The Obama administration plans to make drilling part of a broader energy strategy, which means that there will not be an effort in Congress to fully reinstate the offshore drilling bans lifted last year. Many opponents of offshore drilling are therefore eyeing zoning plans as a way of protecting key marine resources and habitat, not only from drilling, but also from wind and wave energy projects. Zoning advocates also say ocean plans would provide more certainty for offshore energy projects, which could otherwise be halted after years of planning and development, should regulators or the public decide to oppose development.
Others are more skeptical of zoning efforts, however, questioning the wisdom of creating plans without knowing where all the oil and gas deposits are, and arguing that the National Oceanic and Atmospheric Administration (NOAA) lacks the necessary data on fisheries and marine mammal habitat needed to create the plans.
Many senior members of the House Natural Resources Committee have said that zoning language should be incorporated into any new energy legislation brought up this year, although Chairman, Nick Rahall (D-WV) recently clarified that the committee has no plans to add measures to the energy and climate bill recently unveiled in the House.
Meanwhile, Representative Lois Capps (D-CA) has introduced a bill to provide funding for states to survey their coastlines for renewable energy development sites. The funding would come from a new grant program under the Coastal Zone Management Act. Reauthorizing the Act is a top priority of the Natural Resources Committee, and Capps hopes to include her legislation in this reauthorization.
Capps’ bill would also attempt to curb conflicts between states and the federal government by encouraging collaboration between state and federal agencies in classifying areas appropriate for renewable energy projects. A similar initiative was shot down in subcommittees last year—while critics of zoning have pointed to NOAA’s lack of data, others have argued the opposite. David Kennedy, director of NOAA’s Ocean and Coastal Resource Management Office, was among the major opponents of last year’s bill, which he said would duplicate efforts by NOAA and other federal agencies that already have “extensive expertise and existing hydrographic, oceanographic and geographic data.”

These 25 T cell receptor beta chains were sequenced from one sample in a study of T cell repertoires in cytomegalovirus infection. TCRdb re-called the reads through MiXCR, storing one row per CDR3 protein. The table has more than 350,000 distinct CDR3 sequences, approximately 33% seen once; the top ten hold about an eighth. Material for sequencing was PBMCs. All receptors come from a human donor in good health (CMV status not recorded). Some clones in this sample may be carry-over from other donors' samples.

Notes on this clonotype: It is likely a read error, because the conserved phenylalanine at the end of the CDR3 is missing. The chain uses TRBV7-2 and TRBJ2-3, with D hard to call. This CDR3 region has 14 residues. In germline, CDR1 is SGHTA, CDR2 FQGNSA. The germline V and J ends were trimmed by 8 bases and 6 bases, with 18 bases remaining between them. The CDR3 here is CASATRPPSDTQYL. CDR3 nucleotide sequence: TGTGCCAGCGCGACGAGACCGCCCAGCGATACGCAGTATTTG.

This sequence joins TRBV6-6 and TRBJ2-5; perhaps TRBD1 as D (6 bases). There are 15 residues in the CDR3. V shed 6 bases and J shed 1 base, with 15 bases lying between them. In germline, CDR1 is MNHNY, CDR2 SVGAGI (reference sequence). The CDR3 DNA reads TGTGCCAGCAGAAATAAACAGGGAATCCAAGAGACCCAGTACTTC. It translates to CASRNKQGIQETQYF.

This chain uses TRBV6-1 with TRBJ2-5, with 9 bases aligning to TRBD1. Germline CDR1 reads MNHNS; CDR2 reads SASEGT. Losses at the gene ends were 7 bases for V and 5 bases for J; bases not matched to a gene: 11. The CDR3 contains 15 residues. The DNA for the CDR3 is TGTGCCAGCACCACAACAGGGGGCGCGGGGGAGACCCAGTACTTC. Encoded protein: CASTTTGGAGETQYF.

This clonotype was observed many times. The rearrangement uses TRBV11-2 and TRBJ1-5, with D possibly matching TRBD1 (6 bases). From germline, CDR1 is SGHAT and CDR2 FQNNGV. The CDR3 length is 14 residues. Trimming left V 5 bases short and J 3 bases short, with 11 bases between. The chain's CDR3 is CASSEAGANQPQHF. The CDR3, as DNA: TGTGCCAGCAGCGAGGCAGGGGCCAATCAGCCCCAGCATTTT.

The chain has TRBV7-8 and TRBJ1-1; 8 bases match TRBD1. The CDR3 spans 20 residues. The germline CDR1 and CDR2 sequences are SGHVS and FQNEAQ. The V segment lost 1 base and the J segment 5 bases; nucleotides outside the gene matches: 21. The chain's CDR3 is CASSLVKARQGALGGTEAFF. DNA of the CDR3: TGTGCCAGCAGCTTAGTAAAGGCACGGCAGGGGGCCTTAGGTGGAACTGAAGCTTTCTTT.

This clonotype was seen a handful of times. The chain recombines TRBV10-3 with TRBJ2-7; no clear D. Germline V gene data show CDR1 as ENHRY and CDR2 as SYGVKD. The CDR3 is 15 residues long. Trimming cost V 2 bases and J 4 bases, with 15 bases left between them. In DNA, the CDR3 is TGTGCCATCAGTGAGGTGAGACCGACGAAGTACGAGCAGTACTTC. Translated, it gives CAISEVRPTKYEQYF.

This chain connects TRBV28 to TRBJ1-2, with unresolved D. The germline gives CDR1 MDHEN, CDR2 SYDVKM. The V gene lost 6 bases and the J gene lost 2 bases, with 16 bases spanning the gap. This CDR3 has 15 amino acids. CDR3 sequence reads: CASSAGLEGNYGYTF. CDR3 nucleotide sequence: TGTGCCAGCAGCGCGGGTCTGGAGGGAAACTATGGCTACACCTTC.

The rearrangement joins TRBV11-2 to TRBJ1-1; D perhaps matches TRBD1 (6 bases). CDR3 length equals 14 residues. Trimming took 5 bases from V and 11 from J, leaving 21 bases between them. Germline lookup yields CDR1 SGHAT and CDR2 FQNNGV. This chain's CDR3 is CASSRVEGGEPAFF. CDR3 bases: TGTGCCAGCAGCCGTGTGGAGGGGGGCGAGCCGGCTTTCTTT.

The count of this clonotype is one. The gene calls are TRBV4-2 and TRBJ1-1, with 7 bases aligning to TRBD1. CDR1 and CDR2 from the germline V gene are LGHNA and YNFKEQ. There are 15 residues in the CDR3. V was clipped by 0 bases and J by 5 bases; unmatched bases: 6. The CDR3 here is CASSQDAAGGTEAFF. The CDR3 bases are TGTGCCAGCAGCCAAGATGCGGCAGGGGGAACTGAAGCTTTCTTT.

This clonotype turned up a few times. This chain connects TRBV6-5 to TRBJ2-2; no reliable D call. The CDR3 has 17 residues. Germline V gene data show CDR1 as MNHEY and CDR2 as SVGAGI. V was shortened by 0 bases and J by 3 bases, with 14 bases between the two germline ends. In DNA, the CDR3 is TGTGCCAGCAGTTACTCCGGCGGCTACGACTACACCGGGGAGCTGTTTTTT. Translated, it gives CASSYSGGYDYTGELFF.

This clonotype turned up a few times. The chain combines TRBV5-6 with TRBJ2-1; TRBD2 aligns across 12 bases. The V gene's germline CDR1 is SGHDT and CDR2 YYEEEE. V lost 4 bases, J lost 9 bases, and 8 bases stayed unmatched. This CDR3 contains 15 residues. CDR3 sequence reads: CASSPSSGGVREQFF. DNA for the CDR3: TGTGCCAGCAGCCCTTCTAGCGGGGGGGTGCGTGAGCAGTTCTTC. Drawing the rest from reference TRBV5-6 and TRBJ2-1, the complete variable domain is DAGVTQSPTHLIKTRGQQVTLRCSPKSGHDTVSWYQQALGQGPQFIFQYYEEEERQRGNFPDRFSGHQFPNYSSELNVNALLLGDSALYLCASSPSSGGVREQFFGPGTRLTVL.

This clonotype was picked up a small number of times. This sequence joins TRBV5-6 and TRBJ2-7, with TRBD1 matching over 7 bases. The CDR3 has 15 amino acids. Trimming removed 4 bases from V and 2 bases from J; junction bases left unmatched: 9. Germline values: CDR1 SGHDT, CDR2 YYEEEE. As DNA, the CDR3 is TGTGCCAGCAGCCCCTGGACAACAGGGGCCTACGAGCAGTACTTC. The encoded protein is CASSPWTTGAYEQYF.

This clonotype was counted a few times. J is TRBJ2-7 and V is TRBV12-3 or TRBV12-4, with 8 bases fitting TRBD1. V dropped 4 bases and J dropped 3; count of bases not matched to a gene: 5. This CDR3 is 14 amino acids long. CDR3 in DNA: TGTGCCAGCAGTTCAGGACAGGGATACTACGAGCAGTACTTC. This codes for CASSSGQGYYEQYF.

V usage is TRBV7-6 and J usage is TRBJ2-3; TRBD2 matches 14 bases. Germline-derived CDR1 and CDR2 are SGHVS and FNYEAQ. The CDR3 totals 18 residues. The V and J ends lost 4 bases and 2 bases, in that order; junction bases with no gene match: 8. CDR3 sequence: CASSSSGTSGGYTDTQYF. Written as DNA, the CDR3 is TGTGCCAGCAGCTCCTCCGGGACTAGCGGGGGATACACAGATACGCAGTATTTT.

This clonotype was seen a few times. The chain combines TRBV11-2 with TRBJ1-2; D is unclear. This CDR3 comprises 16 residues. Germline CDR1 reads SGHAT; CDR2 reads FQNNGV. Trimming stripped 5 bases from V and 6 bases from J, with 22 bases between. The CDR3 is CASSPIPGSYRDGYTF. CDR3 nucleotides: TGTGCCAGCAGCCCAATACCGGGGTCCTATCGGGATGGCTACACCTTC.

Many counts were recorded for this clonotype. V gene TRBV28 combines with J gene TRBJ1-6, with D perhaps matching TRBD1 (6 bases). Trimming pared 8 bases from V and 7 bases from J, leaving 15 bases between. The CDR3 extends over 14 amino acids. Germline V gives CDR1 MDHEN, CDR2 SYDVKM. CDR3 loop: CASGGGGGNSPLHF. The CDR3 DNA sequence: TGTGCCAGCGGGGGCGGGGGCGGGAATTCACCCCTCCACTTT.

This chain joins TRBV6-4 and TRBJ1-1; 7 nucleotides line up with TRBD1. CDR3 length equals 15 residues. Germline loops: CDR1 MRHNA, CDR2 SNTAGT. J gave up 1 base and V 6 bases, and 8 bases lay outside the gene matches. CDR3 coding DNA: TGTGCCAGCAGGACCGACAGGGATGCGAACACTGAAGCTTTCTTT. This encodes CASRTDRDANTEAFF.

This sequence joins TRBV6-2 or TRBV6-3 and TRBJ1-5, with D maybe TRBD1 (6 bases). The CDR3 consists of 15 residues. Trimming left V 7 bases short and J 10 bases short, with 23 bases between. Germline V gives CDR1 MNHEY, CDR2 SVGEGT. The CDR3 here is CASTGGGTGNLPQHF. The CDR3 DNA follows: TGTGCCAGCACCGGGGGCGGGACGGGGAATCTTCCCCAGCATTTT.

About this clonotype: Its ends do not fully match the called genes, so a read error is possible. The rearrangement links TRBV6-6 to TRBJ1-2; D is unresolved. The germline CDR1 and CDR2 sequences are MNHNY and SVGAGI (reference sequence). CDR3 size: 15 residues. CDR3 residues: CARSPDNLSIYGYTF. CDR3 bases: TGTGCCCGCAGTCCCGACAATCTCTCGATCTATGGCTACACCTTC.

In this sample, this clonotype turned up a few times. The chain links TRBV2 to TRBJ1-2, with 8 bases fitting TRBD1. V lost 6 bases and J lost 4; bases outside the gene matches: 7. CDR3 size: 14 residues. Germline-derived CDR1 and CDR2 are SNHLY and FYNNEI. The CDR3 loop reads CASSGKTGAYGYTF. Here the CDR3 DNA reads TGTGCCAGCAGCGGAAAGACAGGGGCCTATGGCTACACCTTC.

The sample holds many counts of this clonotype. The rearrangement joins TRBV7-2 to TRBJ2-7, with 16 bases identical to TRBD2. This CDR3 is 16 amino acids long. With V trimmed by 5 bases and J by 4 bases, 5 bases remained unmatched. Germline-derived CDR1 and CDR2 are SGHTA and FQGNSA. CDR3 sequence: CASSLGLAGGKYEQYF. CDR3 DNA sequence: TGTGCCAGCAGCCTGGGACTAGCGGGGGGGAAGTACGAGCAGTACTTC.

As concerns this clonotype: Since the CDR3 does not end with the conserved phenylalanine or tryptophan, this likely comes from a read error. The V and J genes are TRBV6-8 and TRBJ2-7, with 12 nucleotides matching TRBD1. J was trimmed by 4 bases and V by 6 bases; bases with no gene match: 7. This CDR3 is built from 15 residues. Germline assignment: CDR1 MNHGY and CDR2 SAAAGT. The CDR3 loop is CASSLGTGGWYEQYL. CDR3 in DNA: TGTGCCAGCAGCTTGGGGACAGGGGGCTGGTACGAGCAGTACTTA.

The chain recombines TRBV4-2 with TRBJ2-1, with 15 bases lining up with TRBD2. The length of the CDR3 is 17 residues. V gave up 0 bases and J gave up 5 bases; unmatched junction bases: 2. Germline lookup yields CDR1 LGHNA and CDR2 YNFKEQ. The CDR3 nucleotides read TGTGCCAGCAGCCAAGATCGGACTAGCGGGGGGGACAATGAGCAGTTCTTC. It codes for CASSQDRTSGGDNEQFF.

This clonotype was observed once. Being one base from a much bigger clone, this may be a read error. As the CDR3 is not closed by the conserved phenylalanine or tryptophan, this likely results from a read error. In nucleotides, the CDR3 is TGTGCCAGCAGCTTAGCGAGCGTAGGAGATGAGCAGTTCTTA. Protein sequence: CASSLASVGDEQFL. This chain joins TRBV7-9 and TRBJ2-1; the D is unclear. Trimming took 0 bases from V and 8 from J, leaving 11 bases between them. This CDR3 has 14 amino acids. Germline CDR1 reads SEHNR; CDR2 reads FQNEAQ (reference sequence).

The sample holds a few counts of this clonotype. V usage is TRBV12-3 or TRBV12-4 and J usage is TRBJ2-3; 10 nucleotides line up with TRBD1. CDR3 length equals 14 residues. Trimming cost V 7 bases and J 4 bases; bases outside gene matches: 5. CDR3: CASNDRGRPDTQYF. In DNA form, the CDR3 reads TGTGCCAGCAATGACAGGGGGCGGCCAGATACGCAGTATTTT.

Referred to Committee
- Mountaintop coal mining (S 696): Senators Ben Cardin (D-MD) and Lamar Alexander (R-TN) recently introduced the Appalachia Restoration Act, a bill that would amend the Clean Water Act to prevent the dumping of mining waste into streams and rivers. The legislation, which would effectively end mountaintop mining, claims that the practice has affected more than 1 million acres of Appalachia and buried over 1,200 miles of headwater streams under waste. The senators say that mountaintop mining accounts for less than 5 percent of domestically produced coal and that the bill would not ban other methods of coal mining. A day before the bill’s introduction, EPA placed a hold on the mining practice to allow for the evaluation of its environmental impacts.
- Black carbon reduction (HR 1760): Legislation from Representative Jay Inslee (D-WA) would call on the Environmental Protection Agency (EPA) to study the climate and public health impacts of black carbon and to develop strategies for reducing its emission both domestically and internationally. Black carbon, which is largely the product of diesel engines and biomass burning, is surpassed only by carbon dioxide as domestic source of climate change emissions. Unlike carbon dioxide, black carbon typically remains in the atmosphere for less than a month, which means that reducing emissions would quickly contribute to climate change limitation efforts.